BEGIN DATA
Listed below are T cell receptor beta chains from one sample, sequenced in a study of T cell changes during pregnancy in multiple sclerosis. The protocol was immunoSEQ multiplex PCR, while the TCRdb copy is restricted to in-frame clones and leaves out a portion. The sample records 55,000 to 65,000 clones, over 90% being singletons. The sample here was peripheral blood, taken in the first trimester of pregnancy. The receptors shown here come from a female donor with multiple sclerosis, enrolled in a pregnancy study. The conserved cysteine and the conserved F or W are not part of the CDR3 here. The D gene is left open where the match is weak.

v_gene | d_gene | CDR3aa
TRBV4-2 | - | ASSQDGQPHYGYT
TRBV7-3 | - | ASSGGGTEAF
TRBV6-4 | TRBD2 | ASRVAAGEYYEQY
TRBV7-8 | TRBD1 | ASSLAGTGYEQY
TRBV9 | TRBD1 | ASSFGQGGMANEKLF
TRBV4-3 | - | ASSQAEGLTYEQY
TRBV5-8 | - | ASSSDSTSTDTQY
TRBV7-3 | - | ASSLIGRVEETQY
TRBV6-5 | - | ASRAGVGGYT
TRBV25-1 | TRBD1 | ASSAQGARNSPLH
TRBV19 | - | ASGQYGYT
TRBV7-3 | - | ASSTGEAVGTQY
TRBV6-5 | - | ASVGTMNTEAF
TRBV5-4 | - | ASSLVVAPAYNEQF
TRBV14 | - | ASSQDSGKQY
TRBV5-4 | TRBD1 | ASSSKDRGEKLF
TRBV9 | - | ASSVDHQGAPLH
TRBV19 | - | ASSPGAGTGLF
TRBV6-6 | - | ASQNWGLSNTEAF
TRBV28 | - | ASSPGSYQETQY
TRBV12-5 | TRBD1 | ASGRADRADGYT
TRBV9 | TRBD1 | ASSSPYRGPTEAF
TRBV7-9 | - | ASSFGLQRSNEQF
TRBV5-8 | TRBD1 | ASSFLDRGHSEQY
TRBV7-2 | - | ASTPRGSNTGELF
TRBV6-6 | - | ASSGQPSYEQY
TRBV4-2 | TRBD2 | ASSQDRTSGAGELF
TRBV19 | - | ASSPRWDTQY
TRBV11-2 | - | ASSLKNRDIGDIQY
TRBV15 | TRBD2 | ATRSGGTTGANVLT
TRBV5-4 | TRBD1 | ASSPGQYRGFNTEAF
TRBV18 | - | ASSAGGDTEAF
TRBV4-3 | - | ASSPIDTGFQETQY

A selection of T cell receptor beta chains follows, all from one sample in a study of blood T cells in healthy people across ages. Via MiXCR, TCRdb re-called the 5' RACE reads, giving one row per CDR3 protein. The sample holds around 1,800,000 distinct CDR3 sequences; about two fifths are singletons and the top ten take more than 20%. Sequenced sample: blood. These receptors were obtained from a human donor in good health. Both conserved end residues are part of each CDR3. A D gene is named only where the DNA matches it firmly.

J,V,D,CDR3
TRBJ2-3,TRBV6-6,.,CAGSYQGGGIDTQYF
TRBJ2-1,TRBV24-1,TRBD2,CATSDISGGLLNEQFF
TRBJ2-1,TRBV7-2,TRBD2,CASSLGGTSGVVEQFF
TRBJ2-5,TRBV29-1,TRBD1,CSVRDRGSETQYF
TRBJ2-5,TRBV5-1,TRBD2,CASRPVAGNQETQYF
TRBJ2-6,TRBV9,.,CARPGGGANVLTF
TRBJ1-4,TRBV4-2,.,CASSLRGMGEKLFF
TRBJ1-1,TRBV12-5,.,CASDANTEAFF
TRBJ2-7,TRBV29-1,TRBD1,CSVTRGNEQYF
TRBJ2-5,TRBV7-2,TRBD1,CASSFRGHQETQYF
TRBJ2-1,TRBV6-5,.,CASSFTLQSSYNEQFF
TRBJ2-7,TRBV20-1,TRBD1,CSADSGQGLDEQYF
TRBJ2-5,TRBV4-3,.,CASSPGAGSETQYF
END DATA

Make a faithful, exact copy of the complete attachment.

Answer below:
Listed below are T cell receptor beta chains from one sample, sequenced in a study of T cell changes during pregnancy in multiple sclerosis. The protocol was immunoSEQ multiplex PCR, while the TCRdb copy is restricted to in-frame clones and leaves out a portion. The sample records 55,000 to 65,000 clones, over 90% being singletons. The sample here was peripheral blood, taken in the first trimester of pregnancy. The receptors shown here come from a female donor with multiple sclerosis, enrolled in a pregnancy study. The conserved cysteine and the conserved F or W are not part of the CDR3 here. The D gene is left open where the match is weak.

v_gene | d_gene | CDR3aa
TRBV4-2 | - | ASSQDGQPHYGYT
TRBV7-3 | - | ASSGGGTEAF
TRBV6-4 | TRBD2 | ASRVAAGEYYEQY
TRBV7-8 | TRBD1 | ASSLAGTGYEQY
TRBV9 | TRBD1 | ASSFGQGGMANEKLF
TRBV4-3 | - | ASSQAEGLTYEQY
TRBV5-8 | - | ASSSDSTSTDTQY
TRBV7-3 | - | ASSLIGRVEETQY
TRBV6-5 | - | ASRAGVGGYT
TRBV25-1 | TRBD1 | ASSAQGARNSPLH
TRBV19 | - | ASGQYGYT
TRBV7-3 | - | ASSTGEAVGTQY
TRBV6-5 | - | ASVGTMNTEAF
TRBV5-4 | - | ASSLVVAPAYNEQF
TRBV14 | - | ASSQDSGKQY
TRBV5-4 | TRBD1 | ASSSKDRGEKLF
TRBV9 | - | ASSVDHQGAPLH
TRBV19 | - | ASSPGAGTGLF
TRBV6-6 | - | ASQNWGLSNTEAF
TRBV28 | - | ASSPGSYQETQY
TRBV12-5 | TRBD1 | ASGRADRADGYT
TRBV9 | TRBD1 | ASSSPYRGPTEAF
TRBV7-9 | - | ASSFGLQRSNEQF
TRBV5-8 | TRBD1 | ASSFLDRGHSEQY
TRBV7-2 | - | ASTPRGSNTGELF
TRBV6-6 | - | ASSGQPSYEQY
TRBV4-2 | TRBD2 | ASSQDRTSGAGELF
TRBV19 | - | ASSPRWDTQY
TRBV11-2 | - | ASSLKNRDIGDIQY
TRBV15 | TRBD2 | ATRSGGTTGANVLT
TRBV5-4 | TRBD1 | ASSPGQYRGFNTEAF
TRBV18 | - | ASSAGGDTEAF
TRBV4-3 | - | ASSPIDTGFQETQY

A selection of T cell receptor beta chains follows, all from one sample in a study of blood T cells in healthy people across ages. Via MiXCR, TCRdb re-called the 5' RACE reads, giving one row per CDR3 protein. The sample holds around 1,800,000 distinct CDR3 sequences; about two fifths are singletons and the top ten take more than 20%. Sequenced sample: blood. These receptors were obtained from a human donor in good health. Both conserved end residues are part of each CDR3. A D gene is named only where the DNA matches it firmly.

J,V,D,CDR3
TRBJ2-3,TRBV6-6,.,CAGSYQGGGIDTQYF
TRBJ2-1,TRBV24-1,TRBD2,CATSDISGGLLNEQFF
TRBJ2-1,TRBV7-2,TRBD2,CASSLGGTSGVVEQFF
TRBJ2-5,TRBV29-1,TRBD1,CSVRDRGSETQYF
TRBJ2-5,TRBV5-1,TRBD2,CASRPVAGNQETQYF
TRBJ2-6,TRBV9,.,CARPGGGANVLTF
TRBJ1-4,TRBV4-2,.,CASSLRGMGEKLFF
TRBJ1-1,TRBV12-5,.,CASDANTEAFF
TRBJ2-7,TRBV29-1,TRBD1,CSVTRGNEQYF
TRBJ2-5,TRBV7-2,TRBD1,CASSFRGHQETQYF
TRBJ2-1,TRBV6-5,.,CASSFTLQSSYNEQFF
TRBJ2-7,TRBV20-1,TRBD1,CSADSGQGLDEQYF
TRBJ2-5,TRBV4-3,.,CASSPGAGSETQYF